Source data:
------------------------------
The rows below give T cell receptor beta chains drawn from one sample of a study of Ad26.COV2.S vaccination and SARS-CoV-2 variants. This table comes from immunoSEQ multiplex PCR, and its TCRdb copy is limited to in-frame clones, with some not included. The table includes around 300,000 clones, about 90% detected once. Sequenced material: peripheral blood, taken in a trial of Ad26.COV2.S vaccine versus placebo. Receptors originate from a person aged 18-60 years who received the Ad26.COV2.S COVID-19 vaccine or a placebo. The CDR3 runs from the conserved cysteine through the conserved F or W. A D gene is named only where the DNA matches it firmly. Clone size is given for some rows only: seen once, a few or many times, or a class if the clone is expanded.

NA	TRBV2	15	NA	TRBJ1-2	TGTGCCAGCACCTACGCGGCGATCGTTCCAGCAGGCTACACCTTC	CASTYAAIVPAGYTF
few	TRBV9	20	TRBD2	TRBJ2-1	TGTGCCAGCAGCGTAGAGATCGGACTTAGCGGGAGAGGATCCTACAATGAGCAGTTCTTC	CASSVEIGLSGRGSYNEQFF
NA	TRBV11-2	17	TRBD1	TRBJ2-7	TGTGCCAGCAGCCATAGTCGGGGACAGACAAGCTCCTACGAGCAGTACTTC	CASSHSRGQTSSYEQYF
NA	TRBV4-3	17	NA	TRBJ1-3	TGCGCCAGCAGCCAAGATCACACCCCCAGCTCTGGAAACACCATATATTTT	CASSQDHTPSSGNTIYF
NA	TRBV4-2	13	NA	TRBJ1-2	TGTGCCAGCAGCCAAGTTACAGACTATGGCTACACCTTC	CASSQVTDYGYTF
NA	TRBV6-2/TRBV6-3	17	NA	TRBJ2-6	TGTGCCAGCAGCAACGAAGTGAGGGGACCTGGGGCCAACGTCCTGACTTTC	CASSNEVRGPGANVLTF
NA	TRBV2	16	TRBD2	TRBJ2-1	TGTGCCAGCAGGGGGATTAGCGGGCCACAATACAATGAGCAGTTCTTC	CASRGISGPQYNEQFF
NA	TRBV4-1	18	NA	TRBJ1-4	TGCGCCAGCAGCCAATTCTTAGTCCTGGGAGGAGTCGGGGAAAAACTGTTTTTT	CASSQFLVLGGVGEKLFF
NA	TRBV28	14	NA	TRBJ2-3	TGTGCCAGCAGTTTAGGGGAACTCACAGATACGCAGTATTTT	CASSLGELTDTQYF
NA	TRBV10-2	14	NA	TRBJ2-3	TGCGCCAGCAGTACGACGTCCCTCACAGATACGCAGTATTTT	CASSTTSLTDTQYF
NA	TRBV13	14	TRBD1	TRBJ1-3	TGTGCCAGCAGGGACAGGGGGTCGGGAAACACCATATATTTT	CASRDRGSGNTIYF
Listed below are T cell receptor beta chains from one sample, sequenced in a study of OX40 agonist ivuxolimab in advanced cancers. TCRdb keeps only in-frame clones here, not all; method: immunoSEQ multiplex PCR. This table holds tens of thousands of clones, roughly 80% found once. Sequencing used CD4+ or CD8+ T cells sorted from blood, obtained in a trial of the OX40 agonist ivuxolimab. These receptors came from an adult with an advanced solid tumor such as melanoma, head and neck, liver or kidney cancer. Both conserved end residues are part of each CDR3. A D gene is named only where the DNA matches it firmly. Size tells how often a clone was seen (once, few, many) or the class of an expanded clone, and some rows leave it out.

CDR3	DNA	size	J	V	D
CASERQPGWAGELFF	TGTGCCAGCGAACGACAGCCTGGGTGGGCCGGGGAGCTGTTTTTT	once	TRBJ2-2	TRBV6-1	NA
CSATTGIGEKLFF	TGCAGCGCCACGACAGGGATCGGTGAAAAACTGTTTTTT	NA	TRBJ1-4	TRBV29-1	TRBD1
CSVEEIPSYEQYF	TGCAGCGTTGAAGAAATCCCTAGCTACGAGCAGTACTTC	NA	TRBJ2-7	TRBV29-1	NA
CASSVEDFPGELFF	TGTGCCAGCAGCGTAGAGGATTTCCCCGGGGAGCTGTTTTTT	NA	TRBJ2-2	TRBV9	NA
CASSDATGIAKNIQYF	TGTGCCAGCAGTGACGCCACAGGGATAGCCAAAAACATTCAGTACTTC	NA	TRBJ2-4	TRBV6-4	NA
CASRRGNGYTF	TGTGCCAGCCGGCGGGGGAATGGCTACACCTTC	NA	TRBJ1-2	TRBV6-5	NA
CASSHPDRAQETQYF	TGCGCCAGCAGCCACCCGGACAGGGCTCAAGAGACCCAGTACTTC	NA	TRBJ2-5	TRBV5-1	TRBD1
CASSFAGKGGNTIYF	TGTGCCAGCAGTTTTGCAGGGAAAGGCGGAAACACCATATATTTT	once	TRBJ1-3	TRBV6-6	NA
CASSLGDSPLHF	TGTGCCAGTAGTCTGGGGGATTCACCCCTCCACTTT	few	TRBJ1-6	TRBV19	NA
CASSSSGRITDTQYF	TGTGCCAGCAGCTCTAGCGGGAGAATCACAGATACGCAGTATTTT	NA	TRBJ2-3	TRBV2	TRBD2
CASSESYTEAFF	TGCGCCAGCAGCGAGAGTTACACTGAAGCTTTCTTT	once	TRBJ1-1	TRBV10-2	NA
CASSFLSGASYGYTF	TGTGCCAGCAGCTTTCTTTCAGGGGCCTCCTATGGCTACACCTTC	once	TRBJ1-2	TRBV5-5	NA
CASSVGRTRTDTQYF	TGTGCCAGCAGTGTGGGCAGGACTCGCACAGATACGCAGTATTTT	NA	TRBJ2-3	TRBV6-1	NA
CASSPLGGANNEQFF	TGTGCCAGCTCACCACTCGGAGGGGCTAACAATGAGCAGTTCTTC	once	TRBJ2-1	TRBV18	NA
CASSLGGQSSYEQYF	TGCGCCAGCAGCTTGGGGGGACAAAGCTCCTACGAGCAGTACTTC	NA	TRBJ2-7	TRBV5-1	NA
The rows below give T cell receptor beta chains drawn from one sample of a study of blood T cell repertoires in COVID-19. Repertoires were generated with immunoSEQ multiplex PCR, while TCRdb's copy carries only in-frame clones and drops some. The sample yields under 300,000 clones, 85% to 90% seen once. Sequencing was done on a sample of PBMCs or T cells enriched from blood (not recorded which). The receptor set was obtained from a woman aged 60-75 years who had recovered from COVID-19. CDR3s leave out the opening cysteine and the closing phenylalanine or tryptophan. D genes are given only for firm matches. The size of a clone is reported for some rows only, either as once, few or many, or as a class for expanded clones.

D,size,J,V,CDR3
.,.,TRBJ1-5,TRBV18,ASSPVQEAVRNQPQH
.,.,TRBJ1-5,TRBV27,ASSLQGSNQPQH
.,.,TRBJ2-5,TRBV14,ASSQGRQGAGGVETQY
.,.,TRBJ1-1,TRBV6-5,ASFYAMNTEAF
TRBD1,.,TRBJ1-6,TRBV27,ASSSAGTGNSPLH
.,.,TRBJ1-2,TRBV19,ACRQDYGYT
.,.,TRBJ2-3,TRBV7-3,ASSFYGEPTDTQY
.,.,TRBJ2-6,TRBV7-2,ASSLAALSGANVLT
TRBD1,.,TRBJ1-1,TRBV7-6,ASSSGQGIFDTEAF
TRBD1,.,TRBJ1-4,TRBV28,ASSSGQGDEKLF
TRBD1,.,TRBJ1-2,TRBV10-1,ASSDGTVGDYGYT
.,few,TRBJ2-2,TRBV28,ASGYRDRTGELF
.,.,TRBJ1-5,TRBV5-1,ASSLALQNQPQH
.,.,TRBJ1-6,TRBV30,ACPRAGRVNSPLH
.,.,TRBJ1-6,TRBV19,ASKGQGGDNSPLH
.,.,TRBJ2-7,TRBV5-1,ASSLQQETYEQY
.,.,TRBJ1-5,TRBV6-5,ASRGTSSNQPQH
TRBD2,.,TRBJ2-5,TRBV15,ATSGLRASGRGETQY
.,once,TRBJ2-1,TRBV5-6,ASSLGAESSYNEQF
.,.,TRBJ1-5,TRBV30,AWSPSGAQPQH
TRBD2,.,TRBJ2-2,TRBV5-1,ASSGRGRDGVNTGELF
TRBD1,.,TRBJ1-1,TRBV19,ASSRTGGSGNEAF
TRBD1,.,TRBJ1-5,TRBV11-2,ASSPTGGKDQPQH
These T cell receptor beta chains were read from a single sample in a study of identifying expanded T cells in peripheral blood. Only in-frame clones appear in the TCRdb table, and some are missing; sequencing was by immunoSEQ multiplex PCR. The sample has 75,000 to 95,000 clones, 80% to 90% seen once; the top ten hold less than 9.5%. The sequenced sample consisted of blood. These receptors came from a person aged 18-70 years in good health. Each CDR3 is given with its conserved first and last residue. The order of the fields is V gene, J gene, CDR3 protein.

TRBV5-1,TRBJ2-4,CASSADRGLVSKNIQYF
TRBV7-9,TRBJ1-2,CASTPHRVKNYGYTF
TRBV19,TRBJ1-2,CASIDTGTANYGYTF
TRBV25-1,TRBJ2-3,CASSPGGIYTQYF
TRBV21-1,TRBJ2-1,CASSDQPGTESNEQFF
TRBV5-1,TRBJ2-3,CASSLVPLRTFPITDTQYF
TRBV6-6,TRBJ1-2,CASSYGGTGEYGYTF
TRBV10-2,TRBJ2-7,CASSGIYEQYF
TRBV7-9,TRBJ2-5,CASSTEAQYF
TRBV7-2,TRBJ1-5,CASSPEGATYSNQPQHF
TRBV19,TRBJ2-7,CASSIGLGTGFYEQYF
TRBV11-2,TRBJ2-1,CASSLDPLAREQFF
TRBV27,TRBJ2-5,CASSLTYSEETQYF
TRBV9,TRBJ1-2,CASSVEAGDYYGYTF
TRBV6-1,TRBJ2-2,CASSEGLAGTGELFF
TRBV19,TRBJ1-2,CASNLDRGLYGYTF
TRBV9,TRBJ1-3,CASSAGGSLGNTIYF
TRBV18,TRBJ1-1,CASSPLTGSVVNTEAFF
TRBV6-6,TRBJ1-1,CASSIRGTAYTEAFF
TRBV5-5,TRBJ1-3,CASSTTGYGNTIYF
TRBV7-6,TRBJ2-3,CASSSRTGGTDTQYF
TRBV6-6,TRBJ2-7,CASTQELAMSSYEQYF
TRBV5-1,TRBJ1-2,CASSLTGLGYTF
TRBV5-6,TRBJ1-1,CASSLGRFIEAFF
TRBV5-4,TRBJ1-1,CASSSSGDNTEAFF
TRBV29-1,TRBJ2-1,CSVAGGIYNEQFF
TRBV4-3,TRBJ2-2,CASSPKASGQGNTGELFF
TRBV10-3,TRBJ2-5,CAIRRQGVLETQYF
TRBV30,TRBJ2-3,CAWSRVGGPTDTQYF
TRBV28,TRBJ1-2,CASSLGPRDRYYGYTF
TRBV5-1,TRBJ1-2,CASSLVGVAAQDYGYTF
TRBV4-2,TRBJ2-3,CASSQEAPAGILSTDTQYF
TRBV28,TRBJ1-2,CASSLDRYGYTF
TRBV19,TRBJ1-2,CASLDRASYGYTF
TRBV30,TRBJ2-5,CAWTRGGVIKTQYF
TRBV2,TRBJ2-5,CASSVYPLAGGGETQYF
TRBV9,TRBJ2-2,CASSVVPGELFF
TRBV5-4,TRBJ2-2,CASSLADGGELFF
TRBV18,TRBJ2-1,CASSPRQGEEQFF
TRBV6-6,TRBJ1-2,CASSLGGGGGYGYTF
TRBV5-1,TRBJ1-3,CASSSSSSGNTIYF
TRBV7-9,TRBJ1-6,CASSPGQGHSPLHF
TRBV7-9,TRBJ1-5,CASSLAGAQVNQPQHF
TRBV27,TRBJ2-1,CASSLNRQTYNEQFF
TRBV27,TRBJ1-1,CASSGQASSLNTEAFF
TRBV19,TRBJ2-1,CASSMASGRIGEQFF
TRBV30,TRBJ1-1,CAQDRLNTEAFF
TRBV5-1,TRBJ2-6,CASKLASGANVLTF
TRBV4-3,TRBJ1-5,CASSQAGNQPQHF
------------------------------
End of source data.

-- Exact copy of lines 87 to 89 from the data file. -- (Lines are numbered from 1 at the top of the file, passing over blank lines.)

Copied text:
TRBV4-2,TRBJ2-3,CASSQEAPAGILSTDTQYF
TRBV28,TRBJ1-2,CASSLDRYGYTF
TRBV19,TRBJ1-2,CASLDRASYGYTF